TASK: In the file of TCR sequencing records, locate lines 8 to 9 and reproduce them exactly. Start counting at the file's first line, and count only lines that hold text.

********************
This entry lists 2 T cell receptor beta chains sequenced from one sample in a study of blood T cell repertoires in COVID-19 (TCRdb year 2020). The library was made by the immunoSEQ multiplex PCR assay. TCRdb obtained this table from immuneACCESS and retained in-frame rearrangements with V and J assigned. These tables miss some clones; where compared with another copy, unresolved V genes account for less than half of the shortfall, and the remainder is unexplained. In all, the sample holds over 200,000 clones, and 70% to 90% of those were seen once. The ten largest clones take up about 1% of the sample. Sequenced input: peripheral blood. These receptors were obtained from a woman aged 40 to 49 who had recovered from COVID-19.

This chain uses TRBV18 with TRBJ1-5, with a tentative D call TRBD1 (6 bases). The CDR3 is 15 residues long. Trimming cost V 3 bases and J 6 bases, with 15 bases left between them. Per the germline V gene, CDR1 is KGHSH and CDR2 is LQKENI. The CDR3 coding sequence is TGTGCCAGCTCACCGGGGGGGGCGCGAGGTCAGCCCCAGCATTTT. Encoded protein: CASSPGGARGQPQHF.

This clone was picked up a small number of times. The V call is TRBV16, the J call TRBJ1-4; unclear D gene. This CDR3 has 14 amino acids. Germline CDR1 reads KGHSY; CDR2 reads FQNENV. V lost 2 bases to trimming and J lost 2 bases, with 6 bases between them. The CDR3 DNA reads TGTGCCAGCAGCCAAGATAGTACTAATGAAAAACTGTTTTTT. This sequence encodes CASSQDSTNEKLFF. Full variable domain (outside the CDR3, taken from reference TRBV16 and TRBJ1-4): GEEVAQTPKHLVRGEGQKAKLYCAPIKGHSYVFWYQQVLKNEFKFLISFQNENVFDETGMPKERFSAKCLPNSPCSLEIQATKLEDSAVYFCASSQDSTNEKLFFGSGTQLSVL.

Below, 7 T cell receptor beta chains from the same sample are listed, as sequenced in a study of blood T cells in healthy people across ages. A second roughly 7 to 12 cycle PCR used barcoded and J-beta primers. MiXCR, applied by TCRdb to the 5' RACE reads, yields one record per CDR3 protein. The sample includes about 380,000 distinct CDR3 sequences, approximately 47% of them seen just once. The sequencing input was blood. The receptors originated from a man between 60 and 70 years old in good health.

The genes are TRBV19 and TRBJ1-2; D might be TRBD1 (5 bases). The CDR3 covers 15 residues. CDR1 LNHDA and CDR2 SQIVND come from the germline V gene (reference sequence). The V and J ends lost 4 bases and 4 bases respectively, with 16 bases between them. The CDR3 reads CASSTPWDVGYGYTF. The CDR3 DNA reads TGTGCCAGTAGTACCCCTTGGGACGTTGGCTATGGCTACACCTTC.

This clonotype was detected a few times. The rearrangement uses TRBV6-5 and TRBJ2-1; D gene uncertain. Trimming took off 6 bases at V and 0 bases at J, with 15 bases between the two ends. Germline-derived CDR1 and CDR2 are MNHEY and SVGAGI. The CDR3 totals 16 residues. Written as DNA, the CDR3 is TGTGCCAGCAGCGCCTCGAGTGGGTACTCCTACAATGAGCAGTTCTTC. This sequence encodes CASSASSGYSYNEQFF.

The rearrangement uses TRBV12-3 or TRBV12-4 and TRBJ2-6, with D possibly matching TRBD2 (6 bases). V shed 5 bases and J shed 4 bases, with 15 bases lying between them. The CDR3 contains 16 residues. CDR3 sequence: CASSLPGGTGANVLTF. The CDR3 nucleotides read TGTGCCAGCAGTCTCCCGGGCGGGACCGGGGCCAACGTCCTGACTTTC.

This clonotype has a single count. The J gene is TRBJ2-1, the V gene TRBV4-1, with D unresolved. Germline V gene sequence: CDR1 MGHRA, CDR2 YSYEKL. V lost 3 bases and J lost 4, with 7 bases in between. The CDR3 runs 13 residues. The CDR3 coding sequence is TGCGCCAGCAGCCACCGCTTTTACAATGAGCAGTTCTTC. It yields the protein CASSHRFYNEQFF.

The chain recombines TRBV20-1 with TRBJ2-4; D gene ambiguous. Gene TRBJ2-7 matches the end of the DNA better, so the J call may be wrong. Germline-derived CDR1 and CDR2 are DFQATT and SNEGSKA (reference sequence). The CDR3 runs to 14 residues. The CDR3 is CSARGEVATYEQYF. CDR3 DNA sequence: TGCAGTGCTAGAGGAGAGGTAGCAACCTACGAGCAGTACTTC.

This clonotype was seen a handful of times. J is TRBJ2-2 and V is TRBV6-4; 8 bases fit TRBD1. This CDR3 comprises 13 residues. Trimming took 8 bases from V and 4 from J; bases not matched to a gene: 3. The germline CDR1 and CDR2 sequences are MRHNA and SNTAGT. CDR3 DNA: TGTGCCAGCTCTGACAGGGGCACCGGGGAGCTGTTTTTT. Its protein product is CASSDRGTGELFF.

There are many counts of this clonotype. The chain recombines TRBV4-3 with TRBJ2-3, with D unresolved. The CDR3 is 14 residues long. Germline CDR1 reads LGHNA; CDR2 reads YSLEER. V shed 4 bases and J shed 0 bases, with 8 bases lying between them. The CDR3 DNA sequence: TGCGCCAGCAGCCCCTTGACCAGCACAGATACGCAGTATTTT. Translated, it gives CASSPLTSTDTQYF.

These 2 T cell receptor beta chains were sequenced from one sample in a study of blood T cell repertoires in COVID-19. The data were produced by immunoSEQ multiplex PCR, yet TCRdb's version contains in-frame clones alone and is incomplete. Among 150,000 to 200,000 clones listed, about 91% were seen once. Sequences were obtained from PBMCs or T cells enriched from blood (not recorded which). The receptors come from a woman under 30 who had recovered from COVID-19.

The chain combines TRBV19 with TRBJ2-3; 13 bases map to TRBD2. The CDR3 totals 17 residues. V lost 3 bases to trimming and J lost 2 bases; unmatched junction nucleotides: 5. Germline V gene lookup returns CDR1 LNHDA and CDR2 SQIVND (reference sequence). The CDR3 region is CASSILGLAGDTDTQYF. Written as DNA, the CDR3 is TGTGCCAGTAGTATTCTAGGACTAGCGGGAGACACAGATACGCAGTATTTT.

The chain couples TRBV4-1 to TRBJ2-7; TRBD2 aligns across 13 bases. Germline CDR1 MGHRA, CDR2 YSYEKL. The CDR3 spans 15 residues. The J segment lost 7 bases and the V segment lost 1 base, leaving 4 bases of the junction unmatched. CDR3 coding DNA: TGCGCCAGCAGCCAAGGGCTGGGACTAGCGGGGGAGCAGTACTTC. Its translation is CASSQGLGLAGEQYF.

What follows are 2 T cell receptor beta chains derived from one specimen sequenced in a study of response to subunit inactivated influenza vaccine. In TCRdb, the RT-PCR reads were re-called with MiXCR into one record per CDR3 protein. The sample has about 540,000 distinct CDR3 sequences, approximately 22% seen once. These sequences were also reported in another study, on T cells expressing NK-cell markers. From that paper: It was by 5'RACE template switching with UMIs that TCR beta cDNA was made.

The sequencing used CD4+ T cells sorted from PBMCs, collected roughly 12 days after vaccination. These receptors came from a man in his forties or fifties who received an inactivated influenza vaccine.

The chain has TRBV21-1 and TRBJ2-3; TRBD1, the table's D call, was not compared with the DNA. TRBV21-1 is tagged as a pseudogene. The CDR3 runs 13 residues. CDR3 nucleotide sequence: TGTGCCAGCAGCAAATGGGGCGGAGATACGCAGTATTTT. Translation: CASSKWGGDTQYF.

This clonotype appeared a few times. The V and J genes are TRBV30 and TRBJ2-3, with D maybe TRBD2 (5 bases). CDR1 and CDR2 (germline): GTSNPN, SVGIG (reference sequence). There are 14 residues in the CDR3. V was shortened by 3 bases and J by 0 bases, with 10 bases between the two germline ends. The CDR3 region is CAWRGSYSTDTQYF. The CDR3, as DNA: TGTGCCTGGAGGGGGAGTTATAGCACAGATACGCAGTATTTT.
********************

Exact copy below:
This clonotype has a single count. The J gene is TRBJ2-1, the V gene TRBV4-1, with D unresolved. Germline V gene sequence: CDR1 MGHRA, CDR2 YSYEKL. V lost 3 bases and J lost 4, with 7 bases in between. The CDR3 runs 13 residues. The CDR3 coding sequence is TGCGCCAGCAGCCACCGCTTTTACAATGAGCAGTTCTTC. It yields the protein CASSHRFYNEQFF.

The chain recombines TRBV20-1 with TRBJ2-4; D gene ambiguous. Gene TRBJ2-7 matches the end of the DNA better, so the J call may be wrong. Germline-derived CDR1 and CDR2 are DFQATT and SNEGSKA (reference sequence). The CDR3 runs to 14 residues. The CDR3 is CSARGEVATYEQYF. CDR3 DNA sequence: TGCAGTGCTAGAGGAGAGGTAGCAACCTACGAGCAGTACTTC.